Does Your Home Have “Green” in its DNA?

Designing a new home is part art, part science.  It takes both to make a house that’s energy-efficient, uses less material to build, and connects with its building site – what we call “green building.”

But, beauty is skin deep and sometimes “green” is, too.  A truly green home is green from the inside out; the “green” can’t be separated from the “home.” Sure, you can make any house more energy-efficient, but that’s usually just cosmetic surgery.  Loading up a house with energy-saving gadgets helps a little, but a green home is born that way, starting before the design was just a twinkle in the architect’s eye.

If you’re thinking of bringing a new green home into the world, here are five simple ways to make sure you conceive one that has green in its DNA.

Tip #1 – Face The Sun
Wherever in the world you live, your building site gets more sunshine from some directions than from others.  Using the free energy from the sun means putting your windows where they can gather sunlight.

Properly placed, windows that direct solar energy into a home can contribute significantly to winter heating – and add joy and comfort as well.

If you think that will affect how living spaces are arranged in your design, give yourself ten points – you’ve already begun to see the relationship between environment and design.

Tip #2 – Shade It
Those same sun-facing windows, of course, might also be a liability in the summer, when your air conditioner is struggling to expel that excess heat from the home.

The “gadget” response to this is expensive window glass that reflects some of the heat energy, but solar shading is a better solution.

The difference in the sun’s angle above the horizon in winter and summer allows overhangs and other simple shading devices to block the harshest summer sun while admitting the winter sun.  Warm sun in the winter, cool shade in the summer – and less energy used… perfect!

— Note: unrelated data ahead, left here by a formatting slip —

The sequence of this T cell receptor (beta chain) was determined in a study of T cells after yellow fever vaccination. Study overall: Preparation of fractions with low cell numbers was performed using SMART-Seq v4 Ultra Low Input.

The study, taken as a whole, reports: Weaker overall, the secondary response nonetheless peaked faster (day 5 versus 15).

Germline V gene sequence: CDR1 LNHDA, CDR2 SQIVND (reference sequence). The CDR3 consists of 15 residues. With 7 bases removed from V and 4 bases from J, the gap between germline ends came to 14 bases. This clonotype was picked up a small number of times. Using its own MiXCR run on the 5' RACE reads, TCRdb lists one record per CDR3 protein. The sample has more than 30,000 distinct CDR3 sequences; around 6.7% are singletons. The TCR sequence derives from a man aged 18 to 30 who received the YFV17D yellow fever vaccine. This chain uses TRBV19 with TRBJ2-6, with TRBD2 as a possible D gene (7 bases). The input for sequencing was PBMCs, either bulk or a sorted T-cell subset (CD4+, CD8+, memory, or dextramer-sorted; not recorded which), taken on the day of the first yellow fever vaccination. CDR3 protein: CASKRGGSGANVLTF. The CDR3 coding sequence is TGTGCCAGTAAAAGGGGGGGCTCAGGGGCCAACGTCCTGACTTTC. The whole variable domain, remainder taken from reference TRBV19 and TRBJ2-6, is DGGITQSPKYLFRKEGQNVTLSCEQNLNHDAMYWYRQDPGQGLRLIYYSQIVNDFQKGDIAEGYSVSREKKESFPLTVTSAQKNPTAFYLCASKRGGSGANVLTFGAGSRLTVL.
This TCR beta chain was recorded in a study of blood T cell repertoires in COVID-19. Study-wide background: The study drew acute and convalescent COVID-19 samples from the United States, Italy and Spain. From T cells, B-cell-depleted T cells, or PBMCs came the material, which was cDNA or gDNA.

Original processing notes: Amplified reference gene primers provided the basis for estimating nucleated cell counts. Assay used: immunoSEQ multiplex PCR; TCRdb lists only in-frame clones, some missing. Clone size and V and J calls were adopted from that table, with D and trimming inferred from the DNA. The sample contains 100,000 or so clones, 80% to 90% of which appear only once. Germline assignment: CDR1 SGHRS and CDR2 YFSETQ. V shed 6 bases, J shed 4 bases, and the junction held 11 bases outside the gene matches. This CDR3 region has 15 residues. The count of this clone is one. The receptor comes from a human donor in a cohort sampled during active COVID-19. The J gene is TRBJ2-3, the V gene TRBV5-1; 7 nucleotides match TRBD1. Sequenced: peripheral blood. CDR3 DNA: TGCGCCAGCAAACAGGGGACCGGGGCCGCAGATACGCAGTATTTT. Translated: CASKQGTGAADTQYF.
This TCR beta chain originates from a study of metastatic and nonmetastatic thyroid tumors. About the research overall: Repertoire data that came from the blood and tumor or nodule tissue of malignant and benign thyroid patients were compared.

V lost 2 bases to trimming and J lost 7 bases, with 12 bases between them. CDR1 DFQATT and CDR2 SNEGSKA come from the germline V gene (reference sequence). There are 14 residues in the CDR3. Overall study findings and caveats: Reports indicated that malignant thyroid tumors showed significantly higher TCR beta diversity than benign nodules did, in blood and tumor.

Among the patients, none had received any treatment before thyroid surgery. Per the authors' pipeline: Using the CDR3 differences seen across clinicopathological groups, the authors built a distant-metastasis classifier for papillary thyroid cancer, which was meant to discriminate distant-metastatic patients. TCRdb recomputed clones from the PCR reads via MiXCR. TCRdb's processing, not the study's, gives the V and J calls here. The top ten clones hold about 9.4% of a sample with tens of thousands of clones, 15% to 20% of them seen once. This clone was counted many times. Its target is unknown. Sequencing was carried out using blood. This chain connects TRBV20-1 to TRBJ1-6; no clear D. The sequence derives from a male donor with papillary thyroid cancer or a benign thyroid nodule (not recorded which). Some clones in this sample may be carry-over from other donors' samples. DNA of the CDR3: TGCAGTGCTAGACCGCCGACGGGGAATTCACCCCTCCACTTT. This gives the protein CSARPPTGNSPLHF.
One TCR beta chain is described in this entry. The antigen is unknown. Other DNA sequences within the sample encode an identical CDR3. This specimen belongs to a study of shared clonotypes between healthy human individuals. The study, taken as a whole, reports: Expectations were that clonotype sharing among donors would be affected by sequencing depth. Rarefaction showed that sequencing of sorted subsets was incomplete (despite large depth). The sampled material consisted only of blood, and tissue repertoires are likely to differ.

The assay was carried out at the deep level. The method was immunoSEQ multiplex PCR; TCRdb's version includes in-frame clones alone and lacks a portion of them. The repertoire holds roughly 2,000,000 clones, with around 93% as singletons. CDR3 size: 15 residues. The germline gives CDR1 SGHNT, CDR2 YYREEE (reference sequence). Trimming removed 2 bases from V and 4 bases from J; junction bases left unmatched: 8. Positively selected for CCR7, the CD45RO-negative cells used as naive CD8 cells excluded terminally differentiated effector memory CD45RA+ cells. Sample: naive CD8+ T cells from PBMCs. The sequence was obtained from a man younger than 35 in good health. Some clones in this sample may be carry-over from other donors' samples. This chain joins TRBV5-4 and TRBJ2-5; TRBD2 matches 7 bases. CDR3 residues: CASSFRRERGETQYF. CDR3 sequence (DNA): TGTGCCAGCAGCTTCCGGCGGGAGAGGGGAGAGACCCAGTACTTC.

Tip #3 – Shape It
Remember eighth-grade geometry, when you and your friends wondered why you had to learn this stuff?  ‘Cause you’d never ever need it… ever?

Your education is about to pay off big time – because geometry makes some house shapes more energy-efficient than others.

A circle – as you recall – encloses the greatest amount of area in the least perimeter, right?  And while you’re probably not going to build a circular house, a square’s an efficient shape, too.  The less exterior wall area you have, the less opportunity your hard-won energy has to trickle out.

That’s not to say you can skimp on insulation – that’s a critical component – but start with less wall area and you’ll be way ahead.

Tip # 4 – Against The Wind
As much as sunlight brings warmth into your home, wind draws it out.  “Wind chill” affects houses, too.

Windows are the biggest culprits, so place those away from the winter winds (often the west or northwest side).  The windiest side is also a great place for utility rooms, garages, closets, and other spaces where sunlight and comforts aren’t important.

Shielding a home from winter winds isn’t a new idea. Just take a drive out in the country and see how many old farmhouses are built on the east or southeast sides of thick stands of trees.  You might not have a forest on your property, but a little earth-berming and some evergreen landscaping can have the same effect.

Tip #5 – Get Small(er)
This one’s easy – a smaller house uses less energy.  And done right, a smaller home can be even more livable than a larger one.

Most homes today are filled with underused and wasted space.  Thinking hard about how your home supports your daily life can reveal areas that you rarely use, but heat and cool anyway.  Saving space is very green!

If you’re going to deliver a new home into the world, make sure it welcomes the sun, uses energy wisely, and isn’t bigger than it needs to be – give it “green” DNA!

Richard Taylor is a residential architect based in Dublin, Ohio and is a contributor to Zillow Blog. Connect with him at http://www.rtastudio.com/index.htm.

Note: The views and opinions expressed in this article are those of the author and do not necessarily reflect the opinion or position of Zillow.